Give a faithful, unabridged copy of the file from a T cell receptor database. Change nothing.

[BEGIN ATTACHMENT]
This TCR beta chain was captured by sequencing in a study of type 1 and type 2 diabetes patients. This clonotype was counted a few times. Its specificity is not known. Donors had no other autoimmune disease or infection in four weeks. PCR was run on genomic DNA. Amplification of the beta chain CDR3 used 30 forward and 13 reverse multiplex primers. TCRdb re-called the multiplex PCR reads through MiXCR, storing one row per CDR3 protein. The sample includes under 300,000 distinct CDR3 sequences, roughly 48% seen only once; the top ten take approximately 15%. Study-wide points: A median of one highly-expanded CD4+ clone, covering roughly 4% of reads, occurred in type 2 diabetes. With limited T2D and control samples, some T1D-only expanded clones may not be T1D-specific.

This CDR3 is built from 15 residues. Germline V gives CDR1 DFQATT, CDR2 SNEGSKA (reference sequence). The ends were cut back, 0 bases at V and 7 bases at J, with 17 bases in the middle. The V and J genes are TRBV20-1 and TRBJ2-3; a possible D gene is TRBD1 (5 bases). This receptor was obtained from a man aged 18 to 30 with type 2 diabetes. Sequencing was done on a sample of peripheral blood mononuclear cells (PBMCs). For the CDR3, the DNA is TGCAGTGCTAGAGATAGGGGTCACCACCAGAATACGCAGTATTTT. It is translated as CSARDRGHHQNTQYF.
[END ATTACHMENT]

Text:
This TCR beta chain was captured by sequencing in a study of type 1 and type 2 diabetes patients. This clonotype was counted a few times. Its specificity is not known. Donors had no other autoimmune disease or infection in four weeks. PCR was run on genomic DNA. Amplification of the beta chain CDR3 used 30 forward and 13 reverse multiplex primers. TCRdb re-called the multiplex PCR reads through MiXCR, storing one row per CDR3 protein. The sample includes under 300,000 distinct CDR3 sequences, roughly 48% seen only once; the top ten take approximately 15%. Study-wide points: A median of one highly-expanded CD4+ clone, covering roughly 4% of reads, occurred in type 2 diabetes. With limited T2D and control samples, some T1D-only expanded clones may not be T1D-specific.

This CDR3 is built from 15 residues. Germline V gives CDR1 DFQATT, CDR2 SNEGSKA (reference sequence). The ends were cut back, 0 bases at V and 7 bases at J, with 17 bases in the middle. The V and J genes are TRBV20-1 and TRBJ2-3; a possible D gene is TRBD1 (5 bases). This receptor was obtained from a man aged 18 to 30 with type 2 diabetes. Sequencing was done on a sample of peripheral blood mononuclear cells (PBMCs). For the CDR3, the DNA is TGCAGTGCTAGAGATAGGGGTCACCACCAGAATACGCAGTATTTT. It is translated as CSARDRGHHQNTQYF.